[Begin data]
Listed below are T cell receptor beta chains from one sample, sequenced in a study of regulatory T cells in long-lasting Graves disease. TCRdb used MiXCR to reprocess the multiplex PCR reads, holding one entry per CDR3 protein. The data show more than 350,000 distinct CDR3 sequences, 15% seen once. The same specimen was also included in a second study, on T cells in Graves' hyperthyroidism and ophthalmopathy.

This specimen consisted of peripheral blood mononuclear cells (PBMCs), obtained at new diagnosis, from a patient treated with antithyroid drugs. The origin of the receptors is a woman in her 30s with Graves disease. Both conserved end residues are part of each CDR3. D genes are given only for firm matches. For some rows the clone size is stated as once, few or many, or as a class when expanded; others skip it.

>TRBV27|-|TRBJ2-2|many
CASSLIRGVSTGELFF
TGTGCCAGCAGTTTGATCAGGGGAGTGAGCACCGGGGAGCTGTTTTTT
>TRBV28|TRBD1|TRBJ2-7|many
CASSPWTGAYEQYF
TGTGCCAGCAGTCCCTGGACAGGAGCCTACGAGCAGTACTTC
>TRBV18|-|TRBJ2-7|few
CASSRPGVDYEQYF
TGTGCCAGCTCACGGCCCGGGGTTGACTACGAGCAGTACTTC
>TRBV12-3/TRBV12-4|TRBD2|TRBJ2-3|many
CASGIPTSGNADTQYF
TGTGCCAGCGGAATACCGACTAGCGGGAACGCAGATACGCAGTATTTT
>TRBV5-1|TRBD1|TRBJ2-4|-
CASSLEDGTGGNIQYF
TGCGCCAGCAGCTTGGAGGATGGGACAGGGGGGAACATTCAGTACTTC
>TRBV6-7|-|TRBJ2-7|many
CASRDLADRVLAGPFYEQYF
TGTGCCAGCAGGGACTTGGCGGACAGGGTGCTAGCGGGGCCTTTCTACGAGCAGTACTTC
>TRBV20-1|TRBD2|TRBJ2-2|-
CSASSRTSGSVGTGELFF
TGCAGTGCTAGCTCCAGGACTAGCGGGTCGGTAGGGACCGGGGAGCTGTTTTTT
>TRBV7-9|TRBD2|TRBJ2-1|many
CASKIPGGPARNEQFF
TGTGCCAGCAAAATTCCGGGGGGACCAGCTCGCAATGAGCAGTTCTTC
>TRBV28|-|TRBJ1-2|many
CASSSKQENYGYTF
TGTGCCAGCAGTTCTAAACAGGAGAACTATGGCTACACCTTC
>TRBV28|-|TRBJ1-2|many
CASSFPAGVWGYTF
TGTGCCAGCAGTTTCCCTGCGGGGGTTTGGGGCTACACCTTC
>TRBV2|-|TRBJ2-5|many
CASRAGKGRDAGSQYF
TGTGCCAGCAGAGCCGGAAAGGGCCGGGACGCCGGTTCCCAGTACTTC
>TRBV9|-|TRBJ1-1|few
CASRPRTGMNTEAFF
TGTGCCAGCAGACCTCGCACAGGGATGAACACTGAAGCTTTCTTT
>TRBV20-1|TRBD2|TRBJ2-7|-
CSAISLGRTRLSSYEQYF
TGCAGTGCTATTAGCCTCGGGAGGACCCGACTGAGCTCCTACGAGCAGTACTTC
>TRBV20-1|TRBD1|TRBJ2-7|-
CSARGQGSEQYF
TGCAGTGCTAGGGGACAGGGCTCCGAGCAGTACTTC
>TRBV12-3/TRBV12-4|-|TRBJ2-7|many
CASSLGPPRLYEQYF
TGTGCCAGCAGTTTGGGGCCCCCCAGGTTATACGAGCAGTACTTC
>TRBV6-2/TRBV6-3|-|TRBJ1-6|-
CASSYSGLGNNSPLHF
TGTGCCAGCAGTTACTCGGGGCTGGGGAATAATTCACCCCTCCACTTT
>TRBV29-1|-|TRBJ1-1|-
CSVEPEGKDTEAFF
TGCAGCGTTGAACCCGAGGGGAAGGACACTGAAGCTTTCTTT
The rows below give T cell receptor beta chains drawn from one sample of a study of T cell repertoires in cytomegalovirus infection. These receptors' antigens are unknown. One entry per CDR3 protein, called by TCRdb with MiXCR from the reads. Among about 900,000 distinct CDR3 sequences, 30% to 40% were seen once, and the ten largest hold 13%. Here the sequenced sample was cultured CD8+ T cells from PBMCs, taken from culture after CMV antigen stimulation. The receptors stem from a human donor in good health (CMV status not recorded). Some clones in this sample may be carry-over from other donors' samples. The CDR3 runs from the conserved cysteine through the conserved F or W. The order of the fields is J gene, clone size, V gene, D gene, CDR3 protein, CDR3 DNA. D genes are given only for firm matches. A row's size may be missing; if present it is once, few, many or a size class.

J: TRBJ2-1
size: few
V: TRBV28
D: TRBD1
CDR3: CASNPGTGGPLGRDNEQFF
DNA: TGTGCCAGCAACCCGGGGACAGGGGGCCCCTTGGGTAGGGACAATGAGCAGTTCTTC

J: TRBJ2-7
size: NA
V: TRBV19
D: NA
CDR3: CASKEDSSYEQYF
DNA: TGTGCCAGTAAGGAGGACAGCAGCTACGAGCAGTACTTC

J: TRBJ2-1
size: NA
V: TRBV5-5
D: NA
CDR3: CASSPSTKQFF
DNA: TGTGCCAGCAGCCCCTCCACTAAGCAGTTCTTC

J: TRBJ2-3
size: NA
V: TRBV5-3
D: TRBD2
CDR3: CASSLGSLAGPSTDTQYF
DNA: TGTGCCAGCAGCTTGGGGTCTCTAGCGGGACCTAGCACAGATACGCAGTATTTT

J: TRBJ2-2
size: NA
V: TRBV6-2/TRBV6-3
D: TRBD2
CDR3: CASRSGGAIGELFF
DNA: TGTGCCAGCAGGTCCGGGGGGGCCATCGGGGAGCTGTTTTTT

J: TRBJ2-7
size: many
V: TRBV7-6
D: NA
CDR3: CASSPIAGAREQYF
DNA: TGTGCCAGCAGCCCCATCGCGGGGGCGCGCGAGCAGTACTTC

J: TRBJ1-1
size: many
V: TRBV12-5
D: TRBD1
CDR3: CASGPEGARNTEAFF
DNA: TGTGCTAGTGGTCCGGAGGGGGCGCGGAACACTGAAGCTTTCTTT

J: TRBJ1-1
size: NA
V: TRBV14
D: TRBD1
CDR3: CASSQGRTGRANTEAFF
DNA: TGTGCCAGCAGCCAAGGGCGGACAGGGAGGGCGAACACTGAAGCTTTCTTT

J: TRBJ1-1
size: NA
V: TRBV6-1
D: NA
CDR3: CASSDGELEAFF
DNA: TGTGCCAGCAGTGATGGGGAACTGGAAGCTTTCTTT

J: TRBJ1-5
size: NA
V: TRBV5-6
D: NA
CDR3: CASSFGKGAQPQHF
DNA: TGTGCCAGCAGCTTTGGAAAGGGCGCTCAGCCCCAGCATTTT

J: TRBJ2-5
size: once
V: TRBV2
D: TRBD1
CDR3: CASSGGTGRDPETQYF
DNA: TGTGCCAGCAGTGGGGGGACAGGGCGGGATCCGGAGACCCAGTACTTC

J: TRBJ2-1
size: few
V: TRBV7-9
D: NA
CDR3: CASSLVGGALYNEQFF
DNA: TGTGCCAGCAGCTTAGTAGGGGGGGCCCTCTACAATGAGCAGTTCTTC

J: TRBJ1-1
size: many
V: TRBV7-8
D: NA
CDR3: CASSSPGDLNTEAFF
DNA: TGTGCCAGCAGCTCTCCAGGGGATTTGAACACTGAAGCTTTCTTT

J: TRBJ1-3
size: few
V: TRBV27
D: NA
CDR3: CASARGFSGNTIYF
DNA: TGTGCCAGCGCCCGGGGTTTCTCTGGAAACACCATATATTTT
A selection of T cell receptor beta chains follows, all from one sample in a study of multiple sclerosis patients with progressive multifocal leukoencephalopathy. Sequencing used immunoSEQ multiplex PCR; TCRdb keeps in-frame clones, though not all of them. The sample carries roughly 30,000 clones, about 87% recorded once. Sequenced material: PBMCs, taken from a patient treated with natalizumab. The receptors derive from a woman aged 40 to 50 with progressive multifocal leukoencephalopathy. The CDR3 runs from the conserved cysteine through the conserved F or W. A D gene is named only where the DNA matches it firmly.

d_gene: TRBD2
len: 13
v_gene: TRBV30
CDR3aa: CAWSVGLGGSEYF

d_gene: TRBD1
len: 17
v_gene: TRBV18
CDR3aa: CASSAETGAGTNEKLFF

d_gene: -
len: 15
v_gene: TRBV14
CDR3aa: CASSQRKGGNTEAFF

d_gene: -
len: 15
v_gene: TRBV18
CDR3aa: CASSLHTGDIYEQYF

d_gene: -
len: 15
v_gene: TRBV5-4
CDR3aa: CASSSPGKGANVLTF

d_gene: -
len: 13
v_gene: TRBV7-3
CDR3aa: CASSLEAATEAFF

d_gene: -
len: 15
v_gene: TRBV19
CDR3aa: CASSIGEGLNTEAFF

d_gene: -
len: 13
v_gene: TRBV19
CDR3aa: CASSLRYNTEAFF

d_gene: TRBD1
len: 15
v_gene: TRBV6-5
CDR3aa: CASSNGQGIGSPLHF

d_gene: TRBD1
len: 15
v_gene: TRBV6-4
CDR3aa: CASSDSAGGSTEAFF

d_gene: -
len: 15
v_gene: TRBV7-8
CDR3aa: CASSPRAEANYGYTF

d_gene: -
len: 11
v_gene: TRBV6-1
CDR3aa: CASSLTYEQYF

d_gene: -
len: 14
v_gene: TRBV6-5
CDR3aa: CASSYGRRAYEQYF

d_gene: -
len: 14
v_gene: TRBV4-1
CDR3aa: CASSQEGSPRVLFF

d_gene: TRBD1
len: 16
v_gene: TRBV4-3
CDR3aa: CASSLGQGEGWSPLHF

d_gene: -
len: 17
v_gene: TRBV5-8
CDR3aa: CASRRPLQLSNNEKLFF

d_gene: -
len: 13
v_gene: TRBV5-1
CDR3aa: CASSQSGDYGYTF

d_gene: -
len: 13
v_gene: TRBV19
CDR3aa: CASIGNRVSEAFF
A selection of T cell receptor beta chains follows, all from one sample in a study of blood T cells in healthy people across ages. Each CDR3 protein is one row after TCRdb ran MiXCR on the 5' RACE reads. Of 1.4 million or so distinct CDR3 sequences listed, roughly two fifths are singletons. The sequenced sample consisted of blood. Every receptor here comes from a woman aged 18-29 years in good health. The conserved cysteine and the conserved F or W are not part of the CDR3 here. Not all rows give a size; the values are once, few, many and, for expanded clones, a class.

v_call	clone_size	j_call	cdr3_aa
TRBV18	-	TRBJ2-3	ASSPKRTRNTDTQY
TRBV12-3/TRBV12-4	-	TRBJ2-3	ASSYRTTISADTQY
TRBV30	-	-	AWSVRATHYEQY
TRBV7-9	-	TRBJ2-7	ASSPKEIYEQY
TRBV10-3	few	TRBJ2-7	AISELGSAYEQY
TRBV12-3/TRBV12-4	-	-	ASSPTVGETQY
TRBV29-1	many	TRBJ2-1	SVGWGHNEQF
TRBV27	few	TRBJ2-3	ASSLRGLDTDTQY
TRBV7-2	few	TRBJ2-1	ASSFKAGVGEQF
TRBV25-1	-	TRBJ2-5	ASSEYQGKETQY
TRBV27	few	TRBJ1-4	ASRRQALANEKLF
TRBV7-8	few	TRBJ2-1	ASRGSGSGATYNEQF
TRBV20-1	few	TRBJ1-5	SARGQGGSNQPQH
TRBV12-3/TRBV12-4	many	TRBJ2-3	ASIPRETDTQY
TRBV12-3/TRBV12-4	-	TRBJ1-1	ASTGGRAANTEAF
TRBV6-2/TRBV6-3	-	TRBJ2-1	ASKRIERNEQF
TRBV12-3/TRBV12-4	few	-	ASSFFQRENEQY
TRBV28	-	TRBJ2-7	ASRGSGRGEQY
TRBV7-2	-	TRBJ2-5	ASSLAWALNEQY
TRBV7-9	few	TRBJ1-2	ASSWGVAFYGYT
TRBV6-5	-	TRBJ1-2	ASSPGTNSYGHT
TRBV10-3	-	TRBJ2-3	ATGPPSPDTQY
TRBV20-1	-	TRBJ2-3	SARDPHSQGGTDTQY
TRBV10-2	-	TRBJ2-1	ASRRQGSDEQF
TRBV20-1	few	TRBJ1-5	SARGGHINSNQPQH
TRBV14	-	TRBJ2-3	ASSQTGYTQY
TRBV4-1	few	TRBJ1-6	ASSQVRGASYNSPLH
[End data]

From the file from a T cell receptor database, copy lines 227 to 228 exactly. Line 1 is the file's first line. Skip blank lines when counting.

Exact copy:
TRBV12-3/TRBV12-4	many	TRBJ2-3	ASIPRETDTQY
TRBV12-3/TRBV12-4	-	TRBJ1-1	ASTGGRAANTEAF